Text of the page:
When Covid-19 was ravaging the globe, the World Health Organization (WHO) encouraged people to practise yoga to boost their immunity or to help in recovery.
WHO, in fact, launched a mobile application for yoga called “WHO mYoga” to help people stay active and healthy in June last year. The app – which contains a collection of videos and audio files to teach and accompany yoga practice – was created in collaboration with the government of India.
The United Nations declared that the theme for this year’s International Day of Yoga – celebrated on June 21 – would be “Yoga for humanity”. The WHO, in again calling on people to take up yoga, said on June 20 that the Covid-19 pandemic had been an unprecedented human tragedy.
“Beyond its immediate impact on physical health, the Covid-19 pandemic has also exacerbated psychological suffering and mental health problems, including depression and anxiety, as pandemic-related restrictions were introduced in various forms in many countries. This has highlighted the urgent need to address the mental health dimension of the pandemic, in addition to the physical health aspects.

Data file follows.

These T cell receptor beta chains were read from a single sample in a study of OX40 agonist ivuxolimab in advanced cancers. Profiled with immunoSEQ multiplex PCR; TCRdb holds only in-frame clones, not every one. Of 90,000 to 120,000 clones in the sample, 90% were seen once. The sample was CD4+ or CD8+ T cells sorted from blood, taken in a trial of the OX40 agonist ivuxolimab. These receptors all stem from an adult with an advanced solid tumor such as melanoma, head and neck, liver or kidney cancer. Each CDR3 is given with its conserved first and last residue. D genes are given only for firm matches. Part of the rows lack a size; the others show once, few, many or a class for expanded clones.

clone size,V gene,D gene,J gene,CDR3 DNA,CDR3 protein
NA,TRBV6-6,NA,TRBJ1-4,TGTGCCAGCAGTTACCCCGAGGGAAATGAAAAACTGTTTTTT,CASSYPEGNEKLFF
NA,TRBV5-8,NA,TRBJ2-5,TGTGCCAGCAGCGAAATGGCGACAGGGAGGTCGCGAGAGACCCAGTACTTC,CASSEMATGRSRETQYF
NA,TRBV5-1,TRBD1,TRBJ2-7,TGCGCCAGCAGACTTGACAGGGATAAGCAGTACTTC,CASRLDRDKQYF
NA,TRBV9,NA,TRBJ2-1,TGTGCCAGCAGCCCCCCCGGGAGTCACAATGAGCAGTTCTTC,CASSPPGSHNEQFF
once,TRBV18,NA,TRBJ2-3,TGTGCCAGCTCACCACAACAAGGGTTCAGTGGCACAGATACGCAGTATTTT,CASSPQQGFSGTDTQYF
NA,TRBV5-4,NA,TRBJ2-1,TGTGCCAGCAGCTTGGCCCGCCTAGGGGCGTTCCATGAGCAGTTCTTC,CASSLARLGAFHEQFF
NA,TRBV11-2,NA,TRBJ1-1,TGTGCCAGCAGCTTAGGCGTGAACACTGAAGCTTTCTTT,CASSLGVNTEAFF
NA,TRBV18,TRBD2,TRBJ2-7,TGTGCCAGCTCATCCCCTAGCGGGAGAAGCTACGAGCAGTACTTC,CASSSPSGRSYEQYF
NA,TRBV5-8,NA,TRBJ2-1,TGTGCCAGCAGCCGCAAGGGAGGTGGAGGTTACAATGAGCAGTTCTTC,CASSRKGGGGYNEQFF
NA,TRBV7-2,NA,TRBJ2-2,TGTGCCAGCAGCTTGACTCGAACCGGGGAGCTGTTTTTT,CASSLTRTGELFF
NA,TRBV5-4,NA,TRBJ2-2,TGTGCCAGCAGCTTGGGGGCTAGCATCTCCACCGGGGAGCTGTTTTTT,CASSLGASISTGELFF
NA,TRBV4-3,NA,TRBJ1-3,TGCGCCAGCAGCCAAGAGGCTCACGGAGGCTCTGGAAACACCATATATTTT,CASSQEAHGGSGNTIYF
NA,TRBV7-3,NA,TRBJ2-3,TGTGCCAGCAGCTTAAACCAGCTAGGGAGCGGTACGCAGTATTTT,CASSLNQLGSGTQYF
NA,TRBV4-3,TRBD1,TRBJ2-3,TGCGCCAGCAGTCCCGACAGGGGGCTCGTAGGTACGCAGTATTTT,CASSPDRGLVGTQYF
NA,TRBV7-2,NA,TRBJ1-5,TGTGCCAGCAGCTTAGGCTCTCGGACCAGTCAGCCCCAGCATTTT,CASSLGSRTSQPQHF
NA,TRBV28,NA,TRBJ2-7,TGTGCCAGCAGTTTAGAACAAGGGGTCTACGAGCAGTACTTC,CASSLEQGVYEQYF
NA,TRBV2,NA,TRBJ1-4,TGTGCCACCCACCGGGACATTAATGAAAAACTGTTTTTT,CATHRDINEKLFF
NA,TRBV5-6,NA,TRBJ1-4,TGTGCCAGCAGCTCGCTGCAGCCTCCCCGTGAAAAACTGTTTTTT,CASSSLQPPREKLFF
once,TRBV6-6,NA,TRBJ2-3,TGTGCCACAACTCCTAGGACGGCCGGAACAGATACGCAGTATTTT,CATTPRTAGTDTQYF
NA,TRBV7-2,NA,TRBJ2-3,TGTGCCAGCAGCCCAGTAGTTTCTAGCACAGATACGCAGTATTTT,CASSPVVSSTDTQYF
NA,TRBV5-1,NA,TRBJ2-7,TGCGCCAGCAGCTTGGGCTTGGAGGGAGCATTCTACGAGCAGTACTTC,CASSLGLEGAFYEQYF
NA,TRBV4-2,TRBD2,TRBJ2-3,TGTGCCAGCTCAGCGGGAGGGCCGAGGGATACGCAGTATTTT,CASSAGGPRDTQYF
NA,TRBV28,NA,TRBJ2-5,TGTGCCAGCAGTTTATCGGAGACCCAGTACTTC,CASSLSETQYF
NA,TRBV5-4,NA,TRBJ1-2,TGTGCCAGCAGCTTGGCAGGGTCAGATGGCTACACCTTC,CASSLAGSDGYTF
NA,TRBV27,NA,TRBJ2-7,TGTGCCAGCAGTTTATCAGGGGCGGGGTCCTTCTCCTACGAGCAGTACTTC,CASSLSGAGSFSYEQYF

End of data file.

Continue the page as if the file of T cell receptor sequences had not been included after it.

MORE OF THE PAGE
“People around the world embraced yoga to stay healthy and rejuvenated and to fight social isolation and depression during the pandemic. Yoga is also playing a significant role in the psycho-social care and rehabilitation of Covid-19 patients in quarantine and isolation. It is particularly helpful in allaying their fears and anxiety.”
The WHO added: “The essence of yoga is balance – not just balance within the body or that between the mind and the body, but also balance in the human relationship with the world. Yoga emphasises the values of mindfulness, moderation, discipline and perseverance. When applied to communities and societies, yoga offers a path for sustainable living.
“Yoga can be an important instrument in the collective quest of humanity for promoting sustainable lifestyle in harmony with planet Earth. In keeping with this spirit, the theme for this year’s Yoga Day celebrations is ‘Yoga for Humanity’.”